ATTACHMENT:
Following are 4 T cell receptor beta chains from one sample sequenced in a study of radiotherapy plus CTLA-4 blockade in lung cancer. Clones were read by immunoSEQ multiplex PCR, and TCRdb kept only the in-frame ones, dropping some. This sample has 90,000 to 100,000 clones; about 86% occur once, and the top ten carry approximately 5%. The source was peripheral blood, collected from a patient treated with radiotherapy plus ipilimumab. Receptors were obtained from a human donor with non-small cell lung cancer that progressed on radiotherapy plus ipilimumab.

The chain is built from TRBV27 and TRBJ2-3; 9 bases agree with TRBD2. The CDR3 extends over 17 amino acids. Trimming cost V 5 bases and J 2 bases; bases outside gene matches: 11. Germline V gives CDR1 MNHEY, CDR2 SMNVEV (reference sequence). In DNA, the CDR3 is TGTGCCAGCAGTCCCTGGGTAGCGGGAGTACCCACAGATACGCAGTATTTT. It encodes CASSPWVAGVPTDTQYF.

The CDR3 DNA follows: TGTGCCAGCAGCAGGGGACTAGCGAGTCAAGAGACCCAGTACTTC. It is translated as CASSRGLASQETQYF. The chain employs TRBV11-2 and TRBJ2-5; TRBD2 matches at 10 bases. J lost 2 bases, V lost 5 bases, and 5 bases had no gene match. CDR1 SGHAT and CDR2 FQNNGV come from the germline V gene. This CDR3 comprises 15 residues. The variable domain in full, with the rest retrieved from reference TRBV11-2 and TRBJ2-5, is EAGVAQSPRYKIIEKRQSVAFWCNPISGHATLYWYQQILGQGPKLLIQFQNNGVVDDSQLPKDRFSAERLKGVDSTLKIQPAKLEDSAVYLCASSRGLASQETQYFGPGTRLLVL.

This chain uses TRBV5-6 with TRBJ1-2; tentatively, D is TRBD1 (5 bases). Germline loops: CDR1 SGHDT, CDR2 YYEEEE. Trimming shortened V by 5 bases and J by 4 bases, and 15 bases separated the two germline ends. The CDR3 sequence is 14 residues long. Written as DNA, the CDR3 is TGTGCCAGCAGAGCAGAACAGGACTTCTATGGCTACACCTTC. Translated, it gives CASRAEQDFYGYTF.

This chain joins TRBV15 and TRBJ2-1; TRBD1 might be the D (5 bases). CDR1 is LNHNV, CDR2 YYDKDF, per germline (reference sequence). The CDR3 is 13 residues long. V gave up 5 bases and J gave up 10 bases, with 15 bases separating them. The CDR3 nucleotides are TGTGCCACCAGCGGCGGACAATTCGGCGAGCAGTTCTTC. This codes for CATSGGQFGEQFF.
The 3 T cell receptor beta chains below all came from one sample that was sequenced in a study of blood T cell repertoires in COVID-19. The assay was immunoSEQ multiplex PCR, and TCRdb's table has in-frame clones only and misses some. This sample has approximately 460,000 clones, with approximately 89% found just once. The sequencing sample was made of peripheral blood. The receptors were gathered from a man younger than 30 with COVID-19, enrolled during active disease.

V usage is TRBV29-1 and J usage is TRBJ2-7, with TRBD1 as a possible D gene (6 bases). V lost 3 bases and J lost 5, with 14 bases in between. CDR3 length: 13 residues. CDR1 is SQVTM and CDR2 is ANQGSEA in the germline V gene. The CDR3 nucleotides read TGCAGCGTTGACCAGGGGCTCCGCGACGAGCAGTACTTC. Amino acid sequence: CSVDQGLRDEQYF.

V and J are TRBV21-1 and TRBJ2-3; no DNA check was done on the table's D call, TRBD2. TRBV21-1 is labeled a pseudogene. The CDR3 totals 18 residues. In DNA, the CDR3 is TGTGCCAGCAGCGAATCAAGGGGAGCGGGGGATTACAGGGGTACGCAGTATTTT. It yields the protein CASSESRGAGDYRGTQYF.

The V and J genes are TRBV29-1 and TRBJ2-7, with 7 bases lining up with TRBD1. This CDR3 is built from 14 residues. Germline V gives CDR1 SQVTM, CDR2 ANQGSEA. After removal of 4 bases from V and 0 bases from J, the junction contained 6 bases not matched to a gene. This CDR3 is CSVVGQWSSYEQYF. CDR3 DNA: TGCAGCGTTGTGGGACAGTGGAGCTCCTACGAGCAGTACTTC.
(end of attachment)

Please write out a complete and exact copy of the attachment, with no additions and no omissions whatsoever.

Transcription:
Following are 4 T cell receptor beta chains from one sample sequenced in a study of radiotherapy plus CTLA-4 blockade in lung cancer. Clones were read by immunoSEQ multiplex PCR, and TCRdb kept only the in-frame ones, dropping some. This sample has 90,000 to 100,000 clones; about 86% occur once, and the top ten carry approximately 5%. The source was peripheral blood, collected from a patient treated with radiotherapy plus ipilimumab. Receptors were obtained from a human donor with non-small cell lung cancer that progressed on radiotherapy plus ipilimumab.

The chain is built from TRBV27 and TRBJ2-3; 9 bases agree with TRBD2. The CDR3 extends over 17 amino acids. Trimming cost V 5 bases and J 2 bases; bases outside gene matches: 11. Germline V gives CDR1 MNHEY, CDR2 SMNVEV (reference sequence). In DNA, the CDR3 is TGTGCCAGCAGTCCCTGGGTAGCGGGAGTACCCACAGATACGCAGTATTTT. It encodes CASSPWVAGVPTDTQYF.

The CDR3 DNA follows: TGTGCCAGCAGCAGGGGACTAGCGAGTCAAGAGACCCAGTACTTC. It is translated as CASSRGLASQETQYF. The chain employs TRBV11-2 and TRBJ2-5; TRBD2 matches at 10 bases. J lost 2 bases, V lost 5 bases, and 5 bases had no gene match. CDR1 SGHAT and CDR2 FQNNGV come from the germline V gene. This CDR3 comprises 15 residues. The variable domain in full, with the rest retrieved from reference TRBV11-2 and TRBJ2-5, is EAGVAQSPRYKIIEKRQSVAFWCNPISGHATLYWYQQILGQGPKLLIQFQNNGVVDDSQLPKDRFSAERLKGVDSTLKIQPAKLEDSAVYLCASSRGLASQETQYFGPGTRLLVL.

This chain uses TRBV5-6 with TRBJ1-2; tentatively, D is TRBD1 (5 bases). Germline loops: CDR1 SGHDT, CDR2 YYEEEE. Trimming shortened V by 5 bases and J by 4 bases, and 15 bases separated the two germline ends. The CDR3 sequence is 14 residues long. Written as DNA, the CDR3 is TGTGCCAGCAGAGCAGAACAGGACTTCTATGGCTACACCTTC. Translated, it gives CASRAEQDFYGYTF.

This chain joins TRBV15 and TRBJ2-1; TRBD1 might be the D (5 bases). CDR1 is LNHNV, CDR2 YYDKDF, per germline (reference sequence). The CDR3 is 13 residues long. V gave up 5 bases and J gave up 10 bases, with 15 bases separating them. The CDR3 nucleotides are TGTGCCACCAGCGGCGGACAATTCGGCGAGCAGTTCTTC. This codes for CATSGGQFGEQFF.
The 3 T cell receptor beta chains below all came from one sample that was sequenced in a study of blood T cell repertoires in COVID-19. The assay was immunoSEQ multiplex PCR, and TCRdb's table has in-frame clones only and misses some. This sample has approximately 460,000 clones, with approximately 89% found just once. The sequencing sample was made of peripheral blood. The receptors were gathered from a man younger than 30 with COVID-19, enrolled during active disease.

V usage is TRBV29-1 and J usage is TRBJ2-7, with TRBD1 as a possible D gene (6 bases). V lost 3 bases and J lost 5, with 14 bases in between. CDR3 length: 13 residues. CDR1 is SQVTM and CDR2 is ANQGSEA in the germline V gene. The CDR3 nucleotides read TGCAGCGTTGACCAGGGGCTCCGCGACGAGCAGTACTTC. Amino acid sequence: CSVDQGLRDEQYF.

V and J are TRBV21-1 and TRBJ2-3; no DNA check was done on the table's D call, TRBD2. TRBV21-1 is labeled a pseudogene. The CDR3 totals 18 residues. In DNA, the CDR3 is TGTGCCAGCAGCGAATCAAGGGGAGCGGGGGATTACAGGGGTACGCAGTATTTT. It yields the protein CASSESRGAGDYRGTQYF.

The V and J genes are TRBV29-1 and TRBJ2-7, with 7 bases lining up with TRBD1. This CDR3 is built from 14 residues. Germline V gives CDR1 SQVTM, CDR2 ANQGSEA. After removal of 4 bases from V and 0 bases from J, the junction contained 6 bases not matched to a gene. This CDR3 is CSVVGQWSSYEQYF. CDR3 DNA: TGCAGCGTTGTGGGACAGTGGAGCTCCTACGAGCAGTACTTC.